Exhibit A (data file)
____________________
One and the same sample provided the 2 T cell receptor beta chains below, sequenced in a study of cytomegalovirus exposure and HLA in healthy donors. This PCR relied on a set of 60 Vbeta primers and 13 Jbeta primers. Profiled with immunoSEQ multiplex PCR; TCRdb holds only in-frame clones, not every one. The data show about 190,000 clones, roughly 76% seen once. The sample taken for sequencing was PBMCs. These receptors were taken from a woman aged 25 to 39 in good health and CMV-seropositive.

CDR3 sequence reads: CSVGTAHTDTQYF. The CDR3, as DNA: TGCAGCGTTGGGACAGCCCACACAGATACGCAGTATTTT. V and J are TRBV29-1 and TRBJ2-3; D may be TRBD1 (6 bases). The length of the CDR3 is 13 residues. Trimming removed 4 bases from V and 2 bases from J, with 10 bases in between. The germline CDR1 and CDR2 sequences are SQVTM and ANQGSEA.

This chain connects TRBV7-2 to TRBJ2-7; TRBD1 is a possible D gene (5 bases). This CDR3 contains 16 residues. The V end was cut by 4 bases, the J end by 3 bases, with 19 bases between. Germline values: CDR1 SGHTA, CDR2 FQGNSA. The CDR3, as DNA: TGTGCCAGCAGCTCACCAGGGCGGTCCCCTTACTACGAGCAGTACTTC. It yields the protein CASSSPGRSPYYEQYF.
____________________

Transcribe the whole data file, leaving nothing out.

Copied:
One and the same sample provided the 2 T cell receptor beta chains below, sequenced in a study of cytomegalovirus exposure and HLA in healthy donors. This PCR relied on a set of 60 Vbeta primers and 13 Jbeta primers. Profiled with immunoSEQ multiplex PCR; TCRdb holds only in-frame clones, not every one. The data show about 190,000 clones, roughly 76% seen once. The sample taken for sequencing was PBMCs. These receptors were taken from a woman aged 25 to 39 in good health and CMV-seropositive.

CDR3 sequence reads: CSVGTAHTDTQYF. The CDR3, as DNA: TGCAGCGTTGGGACAGCCCACACAGATACGCAGTATTTT. V and J are TRBV29-1 and TRBJ2-3; D may be TRBD1 (6 bases). The length of the CDR3 is 13 residues. Trimming removed 4 bases from V and 2 bases from J, with 10 bases in between. The germline CDR1 and CDR2 sequences are SQVTM and ANQGSEA.

This chain connects TRBV7-2 to TRBJ2-7; TRBD1 is a possible D gene (5 bases). This CDR3 contains 16 residues. The V end was cut by 4 bases, the J end by 3 bases, with 19 bases between. Germline values: CDR1 SGHTA, CDR2 FQGNSA. The CDR3, as DNA: TGTGCCAGCAGCTCACCAGGGCGGTCCCCTTACTACGAGCAGTACTTC. It yields the protein CASSSPGRSPYYEQYF.